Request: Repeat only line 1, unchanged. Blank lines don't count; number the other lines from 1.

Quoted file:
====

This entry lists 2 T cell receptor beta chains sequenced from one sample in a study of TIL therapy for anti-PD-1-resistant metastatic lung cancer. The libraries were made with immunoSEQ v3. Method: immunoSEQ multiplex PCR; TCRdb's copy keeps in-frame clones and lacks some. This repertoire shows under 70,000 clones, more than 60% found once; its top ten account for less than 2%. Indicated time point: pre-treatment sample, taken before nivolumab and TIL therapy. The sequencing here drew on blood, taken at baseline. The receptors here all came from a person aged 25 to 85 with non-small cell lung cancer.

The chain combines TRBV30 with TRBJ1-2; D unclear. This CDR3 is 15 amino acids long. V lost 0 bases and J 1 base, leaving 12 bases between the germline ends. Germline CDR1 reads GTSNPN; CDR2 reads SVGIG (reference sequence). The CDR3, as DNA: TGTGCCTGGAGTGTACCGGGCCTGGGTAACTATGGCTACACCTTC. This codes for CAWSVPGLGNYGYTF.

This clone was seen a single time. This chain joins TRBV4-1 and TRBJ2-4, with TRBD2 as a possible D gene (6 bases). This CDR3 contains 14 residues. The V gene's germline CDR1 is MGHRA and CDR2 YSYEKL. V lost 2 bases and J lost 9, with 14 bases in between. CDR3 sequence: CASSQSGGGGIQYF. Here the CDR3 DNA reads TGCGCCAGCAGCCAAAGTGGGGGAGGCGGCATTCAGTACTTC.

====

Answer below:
This entry lists 2 T cell receptor beta chains sequenced from one sample in a study of TIL therapy for anti-PD-1-resistant metastatic lung cancer. The libraries were made with immunoSEQ v3. Method: immunoSEQ multiplex PCR; TCRdb's copy keeps in-frame clones and lacks some. This repertoire shows under 70,000 clones, more than 60% found once; its top ten account for less than 2%. Indicated time point: pre-treatment sample, taken before nivolumab and TIL therapy. The sequencing here drew on blood, taken at baseline. The receptors here all came from a person aged 25 to 85 with non-small cell lung cancer.